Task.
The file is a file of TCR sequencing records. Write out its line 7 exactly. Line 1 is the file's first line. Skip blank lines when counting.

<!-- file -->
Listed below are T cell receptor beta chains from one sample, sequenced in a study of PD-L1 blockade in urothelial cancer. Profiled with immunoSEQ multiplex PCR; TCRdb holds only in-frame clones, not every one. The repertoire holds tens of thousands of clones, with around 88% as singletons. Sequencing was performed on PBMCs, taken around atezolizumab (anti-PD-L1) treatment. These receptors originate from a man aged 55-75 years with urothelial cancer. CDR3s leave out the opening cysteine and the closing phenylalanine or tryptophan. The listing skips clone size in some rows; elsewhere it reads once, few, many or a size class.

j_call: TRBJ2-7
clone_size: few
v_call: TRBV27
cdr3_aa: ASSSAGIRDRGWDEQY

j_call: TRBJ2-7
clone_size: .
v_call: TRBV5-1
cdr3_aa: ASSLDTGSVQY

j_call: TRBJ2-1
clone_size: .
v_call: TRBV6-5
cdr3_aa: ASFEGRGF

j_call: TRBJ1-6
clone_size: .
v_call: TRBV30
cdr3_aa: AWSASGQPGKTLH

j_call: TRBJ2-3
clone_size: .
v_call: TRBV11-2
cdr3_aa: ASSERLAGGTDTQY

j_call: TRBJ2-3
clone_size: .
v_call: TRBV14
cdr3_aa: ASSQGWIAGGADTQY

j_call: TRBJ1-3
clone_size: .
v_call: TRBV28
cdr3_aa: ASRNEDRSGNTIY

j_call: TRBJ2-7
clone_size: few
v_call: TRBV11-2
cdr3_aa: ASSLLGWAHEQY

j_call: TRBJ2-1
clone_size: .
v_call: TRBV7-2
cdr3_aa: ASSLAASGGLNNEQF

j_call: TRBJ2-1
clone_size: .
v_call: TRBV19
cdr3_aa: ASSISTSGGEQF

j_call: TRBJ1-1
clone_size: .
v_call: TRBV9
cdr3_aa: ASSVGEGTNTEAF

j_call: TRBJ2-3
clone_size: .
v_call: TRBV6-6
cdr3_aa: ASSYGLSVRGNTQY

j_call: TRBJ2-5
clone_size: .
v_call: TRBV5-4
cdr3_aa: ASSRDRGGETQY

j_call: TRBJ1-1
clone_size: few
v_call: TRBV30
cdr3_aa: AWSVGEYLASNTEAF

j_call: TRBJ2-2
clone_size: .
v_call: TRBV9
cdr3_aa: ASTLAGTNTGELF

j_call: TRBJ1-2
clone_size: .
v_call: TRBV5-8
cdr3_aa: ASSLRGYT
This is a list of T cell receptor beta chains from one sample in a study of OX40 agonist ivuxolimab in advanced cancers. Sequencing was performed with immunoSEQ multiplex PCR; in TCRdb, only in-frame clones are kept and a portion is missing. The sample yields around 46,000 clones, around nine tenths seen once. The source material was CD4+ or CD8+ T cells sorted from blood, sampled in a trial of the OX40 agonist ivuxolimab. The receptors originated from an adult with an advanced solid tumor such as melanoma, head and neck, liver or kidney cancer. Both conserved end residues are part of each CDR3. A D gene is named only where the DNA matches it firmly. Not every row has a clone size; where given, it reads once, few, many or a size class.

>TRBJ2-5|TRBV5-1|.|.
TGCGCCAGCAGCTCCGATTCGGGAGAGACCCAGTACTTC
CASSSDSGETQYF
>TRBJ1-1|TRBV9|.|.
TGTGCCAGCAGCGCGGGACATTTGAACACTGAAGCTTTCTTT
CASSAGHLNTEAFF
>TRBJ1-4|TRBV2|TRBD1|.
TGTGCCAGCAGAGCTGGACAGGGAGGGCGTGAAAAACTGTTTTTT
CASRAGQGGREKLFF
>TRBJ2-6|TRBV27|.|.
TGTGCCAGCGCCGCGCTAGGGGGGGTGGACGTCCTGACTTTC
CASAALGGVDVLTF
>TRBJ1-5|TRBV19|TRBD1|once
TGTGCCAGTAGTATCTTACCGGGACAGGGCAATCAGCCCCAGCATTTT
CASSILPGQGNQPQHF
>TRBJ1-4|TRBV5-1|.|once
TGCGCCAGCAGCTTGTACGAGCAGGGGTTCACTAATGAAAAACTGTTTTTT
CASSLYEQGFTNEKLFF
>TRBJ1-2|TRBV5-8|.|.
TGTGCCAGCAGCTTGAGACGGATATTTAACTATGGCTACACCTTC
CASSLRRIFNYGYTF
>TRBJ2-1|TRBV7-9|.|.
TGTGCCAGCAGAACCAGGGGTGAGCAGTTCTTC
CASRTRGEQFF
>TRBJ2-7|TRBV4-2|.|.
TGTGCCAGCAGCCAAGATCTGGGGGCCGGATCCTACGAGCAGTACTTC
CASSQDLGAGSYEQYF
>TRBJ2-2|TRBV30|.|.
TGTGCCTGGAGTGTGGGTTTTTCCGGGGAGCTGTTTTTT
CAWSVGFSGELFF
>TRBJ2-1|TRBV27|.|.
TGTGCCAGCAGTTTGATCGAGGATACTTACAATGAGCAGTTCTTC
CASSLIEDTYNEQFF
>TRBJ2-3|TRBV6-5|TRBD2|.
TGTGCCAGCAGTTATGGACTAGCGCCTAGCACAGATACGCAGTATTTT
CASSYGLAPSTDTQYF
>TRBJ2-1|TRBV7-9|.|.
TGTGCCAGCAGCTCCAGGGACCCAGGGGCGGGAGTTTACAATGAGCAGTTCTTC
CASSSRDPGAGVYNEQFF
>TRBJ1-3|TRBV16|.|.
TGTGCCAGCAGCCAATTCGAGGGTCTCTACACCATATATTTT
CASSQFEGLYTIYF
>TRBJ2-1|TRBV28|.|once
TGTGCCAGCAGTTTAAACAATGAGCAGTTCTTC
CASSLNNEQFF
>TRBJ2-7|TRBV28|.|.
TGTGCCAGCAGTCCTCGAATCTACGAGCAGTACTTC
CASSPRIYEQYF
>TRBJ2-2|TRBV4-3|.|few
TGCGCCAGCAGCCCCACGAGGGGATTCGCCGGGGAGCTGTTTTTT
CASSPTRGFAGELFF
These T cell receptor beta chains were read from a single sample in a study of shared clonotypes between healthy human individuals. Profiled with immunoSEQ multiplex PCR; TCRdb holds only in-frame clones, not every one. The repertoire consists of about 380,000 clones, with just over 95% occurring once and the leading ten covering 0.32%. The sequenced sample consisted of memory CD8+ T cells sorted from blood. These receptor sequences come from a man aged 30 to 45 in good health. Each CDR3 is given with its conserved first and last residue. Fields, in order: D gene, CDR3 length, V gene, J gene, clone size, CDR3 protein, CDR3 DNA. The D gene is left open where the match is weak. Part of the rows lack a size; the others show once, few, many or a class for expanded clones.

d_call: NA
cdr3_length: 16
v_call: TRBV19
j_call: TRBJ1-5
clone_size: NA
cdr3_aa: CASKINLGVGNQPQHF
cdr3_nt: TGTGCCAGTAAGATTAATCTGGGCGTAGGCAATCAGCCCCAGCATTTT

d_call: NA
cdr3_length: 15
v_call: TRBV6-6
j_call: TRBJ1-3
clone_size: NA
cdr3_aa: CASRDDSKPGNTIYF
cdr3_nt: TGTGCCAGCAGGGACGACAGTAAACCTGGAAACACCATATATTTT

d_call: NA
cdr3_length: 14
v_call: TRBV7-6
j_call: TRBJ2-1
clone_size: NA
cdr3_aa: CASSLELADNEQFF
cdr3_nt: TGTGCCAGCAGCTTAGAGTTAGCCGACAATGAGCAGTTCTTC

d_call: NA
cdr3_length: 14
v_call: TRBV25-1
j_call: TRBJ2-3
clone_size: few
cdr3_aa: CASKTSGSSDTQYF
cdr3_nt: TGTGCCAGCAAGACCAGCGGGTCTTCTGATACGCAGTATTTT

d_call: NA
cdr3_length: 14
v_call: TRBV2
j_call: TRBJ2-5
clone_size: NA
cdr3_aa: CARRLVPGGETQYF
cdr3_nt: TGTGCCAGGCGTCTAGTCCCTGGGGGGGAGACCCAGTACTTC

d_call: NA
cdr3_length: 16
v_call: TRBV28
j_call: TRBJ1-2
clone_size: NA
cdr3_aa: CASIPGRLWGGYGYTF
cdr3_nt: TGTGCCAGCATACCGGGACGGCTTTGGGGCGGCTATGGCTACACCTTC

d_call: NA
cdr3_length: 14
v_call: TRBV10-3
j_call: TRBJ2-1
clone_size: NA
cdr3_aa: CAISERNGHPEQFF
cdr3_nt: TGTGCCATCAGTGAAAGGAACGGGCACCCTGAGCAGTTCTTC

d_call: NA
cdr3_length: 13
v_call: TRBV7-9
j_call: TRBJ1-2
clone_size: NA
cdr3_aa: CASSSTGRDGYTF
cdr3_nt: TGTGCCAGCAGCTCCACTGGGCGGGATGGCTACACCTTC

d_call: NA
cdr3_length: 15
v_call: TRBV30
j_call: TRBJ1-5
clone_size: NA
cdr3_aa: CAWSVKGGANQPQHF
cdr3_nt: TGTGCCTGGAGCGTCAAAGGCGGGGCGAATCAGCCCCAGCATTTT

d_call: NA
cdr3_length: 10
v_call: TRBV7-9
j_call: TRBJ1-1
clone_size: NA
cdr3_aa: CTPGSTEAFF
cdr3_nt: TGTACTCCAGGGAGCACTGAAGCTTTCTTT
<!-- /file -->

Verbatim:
clone_size: .